Yesterday, Today, and Tomorrow, Maternal and Child health remain a global concern. The importance of women in contribution to the society, economy and safer world cannot be underemphasized. The care of mothers and child through their reproductive means is important.

A midwife is saddled with the responsibilities of ensuring safe deliveries, providing antenatal education, identifying risk during pregnancy, labour and puerperium etc.

A midwife is trained to practice at the Tertiary, Secondary and Primary level of Healthcare Sector in a bid to ensure that there is no distinction of care between urban/rural setting.
Nigeria, categorically has a very poor record regarding maternal and child health outcomes. The burden of the statement above is evident with reports of maternal mortality and morbidity rate in rural settings. The National Primary Heath Care Development Agency ( NPHCDA) established the Midwives Service Scheme(MSS) in 2009 to mobilize midwives to selected Primary Heath Care (PHC) facilities to increase the coverage of skilled birth attendant (SBA), to reduce maternal, newborn and child mortality.

The MSS was established to provide basic essential obstetrics care(BEOC) and progress has been accomplished in the implementation of the MSS initiative .

The Primary Heath Care Board (PHCB) is established to provide health care delivery to individuals, families and communities that may not be covered by tertiary health care service due to distance and some other factors. It becomes a reality that the concept of PHCB is to provide health care services to rural populace that could not benefit from higher health care facilities cited in urban area. Consequently, it becomes pertinent and ethical for a midwife to accept and discharge their statutory responsibilities in any health care setting that they may be assigned to achieve Sustainable Development Goal. Competent hands like amiable midwives are needed in all health care settings.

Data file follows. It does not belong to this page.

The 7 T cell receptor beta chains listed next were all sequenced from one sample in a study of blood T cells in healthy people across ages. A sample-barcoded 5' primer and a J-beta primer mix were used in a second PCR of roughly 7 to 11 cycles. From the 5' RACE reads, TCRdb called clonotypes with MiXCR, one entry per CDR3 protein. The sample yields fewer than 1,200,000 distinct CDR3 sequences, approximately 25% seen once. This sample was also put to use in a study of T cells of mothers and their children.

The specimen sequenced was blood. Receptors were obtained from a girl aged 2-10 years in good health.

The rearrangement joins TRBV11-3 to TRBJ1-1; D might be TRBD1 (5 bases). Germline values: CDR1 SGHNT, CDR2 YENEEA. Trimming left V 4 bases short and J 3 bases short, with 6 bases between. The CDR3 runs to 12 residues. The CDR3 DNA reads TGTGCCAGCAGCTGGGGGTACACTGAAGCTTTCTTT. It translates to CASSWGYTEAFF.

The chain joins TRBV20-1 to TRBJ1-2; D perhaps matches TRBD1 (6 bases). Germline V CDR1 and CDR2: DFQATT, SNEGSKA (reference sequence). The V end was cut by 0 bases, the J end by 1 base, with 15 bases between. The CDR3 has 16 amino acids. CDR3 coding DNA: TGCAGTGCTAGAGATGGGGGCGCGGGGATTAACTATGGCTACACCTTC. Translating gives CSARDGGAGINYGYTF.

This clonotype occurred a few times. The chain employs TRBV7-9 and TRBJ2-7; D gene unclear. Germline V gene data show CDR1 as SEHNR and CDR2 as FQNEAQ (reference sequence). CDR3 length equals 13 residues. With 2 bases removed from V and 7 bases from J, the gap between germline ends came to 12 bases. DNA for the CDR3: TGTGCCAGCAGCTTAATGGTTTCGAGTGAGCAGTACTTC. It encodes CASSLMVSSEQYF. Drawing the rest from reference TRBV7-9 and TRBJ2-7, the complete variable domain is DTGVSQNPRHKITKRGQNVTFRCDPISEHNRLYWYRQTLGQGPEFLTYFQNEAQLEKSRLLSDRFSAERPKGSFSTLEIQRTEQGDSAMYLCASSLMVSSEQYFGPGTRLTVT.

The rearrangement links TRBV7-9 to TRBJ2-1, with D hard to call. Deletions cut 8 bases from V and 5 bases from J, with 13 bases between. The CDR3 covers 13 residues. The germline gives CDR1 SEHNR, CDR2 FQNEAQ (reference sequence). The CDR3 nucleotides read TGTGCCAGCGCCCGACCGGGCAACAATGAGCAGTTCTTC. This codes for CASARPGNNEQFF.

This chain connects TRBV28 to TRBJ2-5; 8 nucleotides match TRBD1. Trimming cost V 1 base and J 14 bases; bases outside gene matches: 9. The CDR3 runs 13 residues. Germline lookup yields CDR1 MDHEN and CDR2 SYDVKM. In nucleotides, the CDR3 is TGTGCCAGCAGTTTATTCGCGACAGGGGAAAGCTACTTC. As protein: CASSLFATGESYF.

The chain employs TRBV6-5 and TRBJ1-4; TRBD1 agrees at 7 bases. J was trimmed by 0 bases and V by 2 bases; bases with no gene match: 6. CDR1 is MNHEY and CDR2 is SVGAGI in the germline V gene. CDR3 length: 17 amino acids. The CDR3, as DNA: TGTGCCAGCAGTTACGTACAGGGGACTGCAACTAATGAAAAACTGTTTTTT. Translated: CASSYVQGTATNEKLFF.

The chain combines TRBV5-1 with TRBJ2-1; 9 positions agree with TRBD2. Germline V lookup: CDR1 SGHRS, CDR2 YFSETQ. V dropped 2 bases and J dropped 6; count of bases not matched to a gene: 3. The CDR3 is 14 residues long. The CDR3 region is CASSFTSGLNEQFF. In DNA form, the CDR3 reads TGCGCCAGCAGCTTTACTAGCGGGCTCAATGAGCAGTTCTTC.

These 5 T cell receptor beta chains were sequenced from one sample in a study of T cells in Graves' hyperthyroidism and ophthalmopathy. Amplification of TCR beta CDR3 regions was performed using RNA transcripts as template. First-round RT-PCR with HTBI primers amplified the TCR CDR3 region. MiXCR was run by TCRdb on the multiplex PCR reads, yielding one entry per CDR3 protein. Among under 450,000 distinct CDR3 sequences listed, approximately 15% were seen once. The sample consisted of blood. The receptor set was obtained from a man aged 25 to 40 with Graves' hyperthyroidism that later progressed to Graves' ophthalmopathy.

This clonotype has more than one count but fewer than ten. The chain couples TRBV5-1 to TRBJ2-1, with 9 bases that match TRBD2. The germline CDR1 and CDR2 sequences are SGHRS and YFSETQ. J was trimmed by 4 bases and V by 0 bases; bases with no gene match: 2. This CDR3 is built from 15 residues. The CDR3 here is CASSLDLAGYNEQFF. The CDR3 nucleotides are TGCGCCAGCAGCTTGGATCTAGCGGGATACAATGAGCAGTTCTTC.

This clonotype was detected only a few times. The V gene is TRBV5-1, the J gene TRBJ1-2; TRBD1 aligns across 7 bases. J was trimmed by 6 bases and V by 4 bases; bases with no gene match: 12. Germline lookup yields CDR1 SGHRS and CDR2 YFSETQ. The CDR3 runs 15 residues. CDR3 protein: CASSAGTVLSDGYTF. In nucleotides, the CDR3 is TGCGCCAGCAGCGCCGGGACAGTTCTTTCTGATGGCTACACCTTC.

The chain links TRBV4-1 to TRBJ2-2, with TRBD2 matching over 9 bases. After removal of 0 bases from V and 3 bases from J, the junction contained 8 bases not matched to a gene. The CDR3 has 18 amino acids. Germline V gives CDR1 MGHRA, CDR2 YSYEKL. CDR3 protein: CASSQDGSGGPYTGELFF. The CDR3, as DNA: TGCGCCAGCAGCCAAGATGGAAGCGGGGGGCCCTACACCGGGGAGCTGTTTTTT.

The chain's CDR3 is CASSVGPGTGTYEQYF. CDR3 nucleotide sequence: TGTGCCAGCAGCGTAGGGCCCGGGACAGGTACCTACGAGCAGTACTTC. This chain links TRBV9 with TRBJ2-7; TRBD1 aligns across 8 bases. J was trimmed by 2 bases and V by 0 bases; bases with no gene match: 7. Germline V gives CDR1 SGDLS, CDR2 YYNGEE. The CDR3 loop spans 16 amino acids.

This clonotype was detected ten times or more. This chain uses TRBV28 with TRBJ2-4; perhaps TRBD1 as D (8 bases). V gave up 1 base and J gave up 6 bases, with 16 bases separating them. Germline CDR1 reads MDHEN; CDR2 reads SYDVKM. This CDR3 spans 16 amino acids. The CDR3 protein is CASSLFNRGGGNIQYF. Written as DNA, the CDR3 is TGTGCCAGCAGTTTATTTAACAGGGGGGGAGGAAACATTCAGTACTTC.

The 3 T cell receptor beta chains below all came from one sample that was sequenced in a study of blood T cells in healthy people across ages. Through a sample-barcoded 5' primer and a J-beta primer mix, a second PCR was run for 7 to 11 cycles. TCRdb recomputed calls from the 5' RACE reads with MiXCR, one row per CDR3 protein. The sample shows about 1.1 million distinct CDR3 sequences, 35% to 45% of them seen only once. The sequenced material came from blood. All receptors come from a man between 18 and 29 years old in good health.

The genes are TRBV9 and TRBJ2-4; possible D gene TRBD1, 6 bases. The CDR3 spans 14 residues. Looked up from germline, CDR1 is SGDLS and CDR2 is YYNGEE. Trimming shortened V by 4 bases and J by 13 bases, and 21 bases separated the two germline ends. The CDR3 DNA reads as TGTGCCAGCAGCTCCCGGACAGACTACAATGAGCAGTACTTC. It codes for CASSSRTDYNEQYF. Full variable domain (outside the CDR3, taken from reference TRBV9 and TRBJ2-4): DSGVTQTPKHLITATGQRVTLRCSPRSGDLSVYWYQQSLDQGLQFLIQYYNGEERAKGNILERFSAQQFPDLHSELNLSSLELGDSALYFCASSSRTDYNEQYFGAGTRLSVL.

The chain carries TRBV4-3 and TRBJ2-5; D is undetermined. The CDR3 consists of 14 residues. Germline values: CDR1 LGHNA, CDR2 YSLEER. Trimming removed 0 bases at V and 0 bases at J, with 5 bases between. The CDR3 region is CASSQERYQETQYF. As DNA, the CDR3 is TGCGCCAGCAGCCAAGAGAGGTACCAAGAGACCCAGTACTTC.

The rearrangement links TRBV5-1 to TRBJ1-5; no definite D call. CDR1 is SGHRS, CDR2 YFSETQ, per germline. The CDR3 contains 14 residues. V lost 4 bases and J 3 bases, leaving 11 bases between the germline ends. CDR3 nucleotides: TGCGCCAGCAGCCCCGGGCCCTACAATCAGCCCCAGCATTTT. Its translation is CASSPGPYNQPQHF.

Over the years, there has been reduction in the number of registered midwives employed by the PHCB and deployed to rural areas because of the misconception that “Midwives are not ready to practice in rural settlement” thus leaving the objectives of clientcare to absent Midwives in the primary healthcare centres.

Midwives say NO to this misconception:
– If Midwives could spend service months/year in rural settlements and agree to be deployed to rural areas without absent irregularities, despite little or no remuneration, why can’t Midwives be employed to practice in rural settlement?

-What then, is the essence of the 1 year mandatory service after school?
-What is the essence of deployment for community posting during the course of training? These measures were put in place so as to help midwives gather experiences, easily identify the problems peculiar to rural areas and subsequently provide solutions.
-If midwives are not posted to rural areas, We leave the health of the public to the consequences of quackery and the resulting effect will be a burden of global concern.

Midwives appeal to state and federal monitoring boards to reconsider the safety of women and children by operating with standard guidelines of care delivery.

Midwives need rural deployment to:
-Reduce maternal mortality and morbidity to zero
-Reduce fetal, neonatal, infant and child mortality and morbidity to zero
-Provide adequate family planning services to prevent complications of unwanted pregnancy and deliver comfortable birth spacing methods at each family door step in the rural areas.

Safe Birth assured!…..Right to life!


Concerned Midwives

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Updated: July 29, 2019 — 5:52 pm

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